Sergeant Grady told Micheal Bowman SC, defending, that the squat was described as "Jacek's place" and that he was the "boss".
The court heard that there was a set of rules in place whereby the deceased preferred people not go out during the daylight hours.
Mr Bowman said that his client came to Ireland in 2013, after having lived and worked in the UK for over 12 years.
EVIDENCE DURING TRIAL
During seven days of the trial the jury heard that Mr Kozakiewicz had found a way into Vallance & McGrath through an unsecured manhole that leads into the cellar of the former landmark Dublin pub.
Inside, the electrician had wired some rooms for electricity and created central heating and a makeshift kitchen.
Five Polish people lived there, with Mr Kozakiewicz described as "the boss" who decided who would stay and who would go. The main rule of the squat was that nobody should come or go during daylight hours so as not to draw attention.
Giving his evidence, Filip Talaj said that on the night of February 26 an argument erupted and Wawrzyniak assaulted him with a knife, stabbing him several times.
He said he ran away to hide from his attacker, only emerging when he heard Wawrzyniak leave the squat.
Having left the squat, Wawrzyniak walked to a nearby Luas stop and boarded a tram. The driver became alarmed when he saw blood on Wawrzyniak's hands so he tried to prevent him getting on board. Wawrzyniak told the driver he had killed a man and asked him to call gardai.
He then led gardai to the body of Jacek, lying on the floor of the makeshift kitchen with more than 20 stab wounds. Most of them were to the neck and face.
State Pathologist Marie Cassidy focused on three injuries - one that partially severed the spine and two others that severed major blood vessels in the neck. She said the injury to the spine would have left him paralyzed on one side and unable to feel anything on the other. The other two injuries caused him to bleed to death.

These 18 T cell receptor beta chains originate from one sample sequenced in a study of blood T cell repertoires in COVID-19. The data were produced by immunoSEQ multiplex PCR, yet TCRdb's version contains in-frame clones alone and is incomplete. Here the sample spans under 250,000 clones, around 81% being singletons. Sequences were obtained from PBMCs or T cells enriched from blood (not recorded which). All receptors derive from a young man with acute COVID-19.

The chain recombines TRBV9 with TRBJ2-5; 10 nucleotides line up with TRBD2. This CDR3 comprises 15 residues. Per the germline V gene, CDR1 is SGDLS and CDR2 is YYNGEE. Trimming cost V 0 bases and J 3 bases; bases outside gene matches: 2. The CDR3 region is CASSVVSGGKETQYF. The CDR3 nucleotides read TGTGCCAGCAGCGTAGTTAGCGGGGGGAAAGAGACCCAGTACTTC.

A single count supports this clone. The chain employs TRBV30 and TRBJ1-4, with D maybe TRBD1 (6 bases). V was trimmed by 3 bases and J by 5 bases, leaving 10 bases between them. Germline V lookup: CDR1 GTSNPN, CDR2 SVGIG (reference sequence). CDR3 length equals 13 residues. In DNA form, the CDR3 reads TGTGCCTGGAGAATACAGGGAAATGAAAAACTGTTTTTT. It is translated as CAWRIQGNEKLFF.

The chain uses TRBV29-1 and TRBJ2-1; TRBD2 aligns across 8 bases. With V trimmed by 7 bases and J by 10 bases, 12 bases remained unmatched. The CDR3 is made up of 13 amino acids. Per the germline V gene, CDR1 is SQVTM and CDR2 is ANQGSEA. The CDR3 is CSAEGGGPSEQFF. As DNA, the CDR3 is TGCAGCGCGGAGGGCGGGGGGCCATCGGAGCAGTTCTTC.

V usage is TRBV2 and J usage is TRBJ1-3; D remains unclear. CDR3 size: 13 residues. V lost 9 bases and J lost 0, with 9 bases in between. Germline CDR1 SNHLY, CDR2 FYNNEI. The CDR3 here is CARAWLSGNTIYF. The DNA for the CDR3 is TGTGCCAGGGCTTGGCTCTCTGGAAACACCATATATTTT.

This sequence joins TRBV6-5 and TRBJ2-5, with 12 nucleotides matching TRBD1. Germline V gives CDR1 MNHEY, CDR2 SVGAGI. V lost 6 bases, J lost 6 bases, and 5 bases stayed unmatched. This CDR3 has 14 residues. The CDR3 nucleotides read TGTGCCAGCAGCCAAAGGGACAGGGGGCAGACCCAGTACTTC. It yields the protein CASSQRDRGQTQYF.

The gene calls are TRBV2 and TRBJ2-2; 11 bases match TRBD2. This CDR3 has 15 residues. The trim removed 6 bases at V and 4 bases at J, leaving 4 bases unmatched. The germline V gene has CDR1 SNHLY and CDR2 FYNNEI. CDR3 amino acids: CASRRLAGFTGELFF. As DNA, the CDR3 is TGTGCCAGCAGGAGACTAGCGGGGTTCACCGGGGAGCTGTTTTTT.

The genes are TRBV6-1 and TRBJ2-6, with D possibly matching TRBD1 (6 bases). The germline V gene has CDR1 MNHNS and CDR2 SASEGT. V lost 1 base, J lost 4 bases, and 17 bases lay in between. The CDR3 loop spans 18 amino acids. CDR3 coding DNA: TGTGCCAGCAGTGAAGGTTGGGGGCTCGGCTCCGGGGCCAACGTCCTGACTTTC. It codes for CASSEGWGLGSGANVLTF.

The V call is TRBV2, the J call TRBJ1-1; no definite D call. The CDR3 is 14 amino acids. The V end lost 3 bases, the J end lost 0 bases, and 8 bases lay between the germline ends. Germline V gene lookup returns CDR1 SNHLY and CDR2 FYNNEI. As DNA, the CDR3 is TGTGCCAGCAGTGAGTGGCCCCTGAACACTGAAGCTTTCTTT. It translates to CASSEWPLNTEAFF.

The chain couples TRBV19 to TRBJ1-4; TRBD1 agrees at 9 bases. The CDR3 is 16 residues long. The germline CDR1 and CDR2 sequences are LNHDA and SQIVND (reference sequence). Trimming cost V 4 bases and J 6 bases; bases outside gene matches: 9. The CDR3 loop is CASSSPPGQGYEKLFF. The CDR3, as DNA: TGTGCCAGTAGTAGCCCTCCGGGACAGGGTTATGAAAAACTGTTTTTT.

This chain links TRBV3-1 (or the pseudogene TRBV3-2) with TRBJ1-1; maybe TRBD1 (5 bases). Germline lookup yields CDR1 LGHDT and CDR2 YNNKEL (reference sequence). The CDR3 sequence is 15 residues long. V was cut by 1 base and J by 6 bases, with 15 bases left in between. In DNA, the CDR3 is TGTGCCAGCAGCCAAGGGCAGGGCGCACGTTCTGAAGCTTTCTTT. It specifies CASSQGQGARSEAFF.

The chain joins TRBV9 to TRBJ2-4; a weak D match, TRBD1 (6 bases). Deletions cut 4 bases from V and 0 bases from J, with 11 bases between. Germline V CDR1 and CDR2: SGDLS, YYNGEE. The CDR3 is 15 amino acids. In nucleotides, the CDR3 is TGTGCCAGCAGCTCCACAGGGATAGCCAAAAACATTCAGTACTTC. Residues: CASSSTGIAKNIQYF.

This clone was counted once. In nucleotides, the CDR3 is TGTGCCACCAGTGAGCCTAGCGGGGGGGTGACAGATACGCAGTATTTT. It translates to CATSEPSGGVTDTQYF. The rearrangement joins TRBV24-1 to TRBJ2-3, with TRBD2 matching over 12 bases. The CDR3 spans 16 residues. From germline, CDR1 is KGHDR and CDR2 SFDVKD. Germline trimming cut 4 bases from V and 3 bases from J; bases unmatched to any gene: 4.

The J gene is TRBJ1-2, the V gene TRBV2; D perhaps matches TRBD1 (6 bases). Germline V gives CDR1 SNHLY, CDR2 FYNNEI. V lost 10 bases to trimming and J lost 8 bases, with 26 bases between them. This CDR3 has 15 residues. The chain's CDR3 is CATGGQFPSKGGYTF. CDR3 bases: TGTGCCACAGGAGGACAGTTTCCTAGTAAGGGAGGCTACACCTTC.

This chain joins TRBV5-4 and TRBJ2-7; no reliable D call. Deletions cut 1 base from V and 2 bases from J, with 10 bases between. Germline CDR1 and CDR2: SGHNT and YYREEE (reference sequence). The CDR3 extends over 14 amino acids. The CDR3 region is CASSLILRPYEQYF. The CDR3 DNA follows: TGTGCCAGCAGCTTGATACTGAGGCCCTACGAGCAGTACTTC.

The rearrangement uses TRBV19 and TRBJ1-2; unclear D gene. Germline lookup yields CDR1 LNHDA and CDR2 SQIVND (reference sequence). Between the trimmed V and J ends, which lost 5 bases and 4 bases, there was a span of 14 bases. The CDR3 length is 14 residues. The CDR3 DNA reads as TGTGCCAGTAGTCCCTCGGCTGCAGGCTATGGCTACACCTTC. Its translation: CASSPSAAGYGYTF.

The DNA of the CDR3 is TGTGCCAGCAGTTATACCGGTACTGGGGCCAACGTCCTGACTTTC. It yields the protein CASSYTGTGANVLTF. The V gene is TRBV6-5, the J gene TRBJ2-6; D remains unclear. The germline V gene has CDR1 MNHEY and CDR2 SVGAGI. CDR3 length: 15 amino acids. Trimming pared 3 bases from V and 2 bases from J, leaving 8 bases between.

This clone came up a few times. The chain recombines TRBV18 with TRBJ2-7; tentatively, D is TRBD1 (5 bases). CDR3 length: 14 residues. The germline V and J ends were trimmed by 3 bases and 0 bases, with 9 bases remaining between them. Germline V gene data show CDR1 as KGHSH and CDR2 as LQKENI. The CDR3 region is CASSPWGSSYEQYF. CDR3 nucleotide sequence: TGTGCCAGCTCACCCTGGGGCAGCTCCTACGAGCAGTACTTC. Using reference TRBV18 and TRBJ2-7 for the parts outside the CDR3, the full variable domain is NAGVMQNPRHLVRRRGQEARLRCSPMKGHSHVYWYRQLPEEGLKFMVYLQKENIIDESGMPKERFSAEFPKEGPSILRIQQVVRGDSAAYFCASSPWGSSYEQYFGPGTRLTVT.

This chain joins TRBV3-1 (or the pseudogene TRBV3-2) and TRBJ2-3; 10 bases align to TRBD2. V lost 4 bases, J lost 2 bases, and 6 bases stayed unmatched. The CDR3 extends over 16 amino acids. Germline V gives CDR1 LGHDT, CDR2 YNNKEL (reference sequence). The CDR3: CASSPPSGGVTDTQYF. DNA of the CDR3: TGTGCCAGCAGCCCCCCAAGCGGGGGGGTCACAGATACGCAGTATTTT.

Prosecuting counsel Dominic McGinn SC said that the State's case was that Jacek was passed out on the floor after several hours drinking vodka, when Mr Wawrzyniak attacked him. He said there had been bad blood between the two men and that they had argued because Wawrzyniak had broken the rule about not leaving during daylight.
Speaking on behalf of Wawrzyniak, defence counsel Michael Bowman SC said that far from being asleep, Jacek had attacked Wawrzyniak. He said the atmosphere in the squat was "dark and unpleasant". Violence was commonplace and he said the deceased man had been responsible for much of that.
Mr Bowman said his client "found himself in a struggle which he believed to be a life and death struggle."
He pointed to Jacek's violent past including his convictions for carrying knives, and asked the jury to imagine Wawrzyniak's state of mind at the time. He said there had been difficulties between the two men before and that Wawrzyniak was "panicking and terrified" when Jacek attacked him.
In garda interviews, seen by the jury, Wawrzyniak said that Jacek had grabbed his throat and punched him in the face. They were grappling on the floor when he saw a knife, grabbed it and stabbed Jacek.
Justice Robert Eagar told the jury that there were three verdicts open to them. If they believed Mr Wawrzyniak acted in reasonable self-defense then the verdict should be not guilty. If they were satisfied that he could have been acting in self defense but that he used unreasonable force, then the verdict should be not guilty of murder but guilty of manslaughter.
If they concluded that the prosecution had proven beyond reasonable doubt that he was not acting in self-defence and that he intended to kill or cause serious injury, then the proper verdict would have been guilty of murder.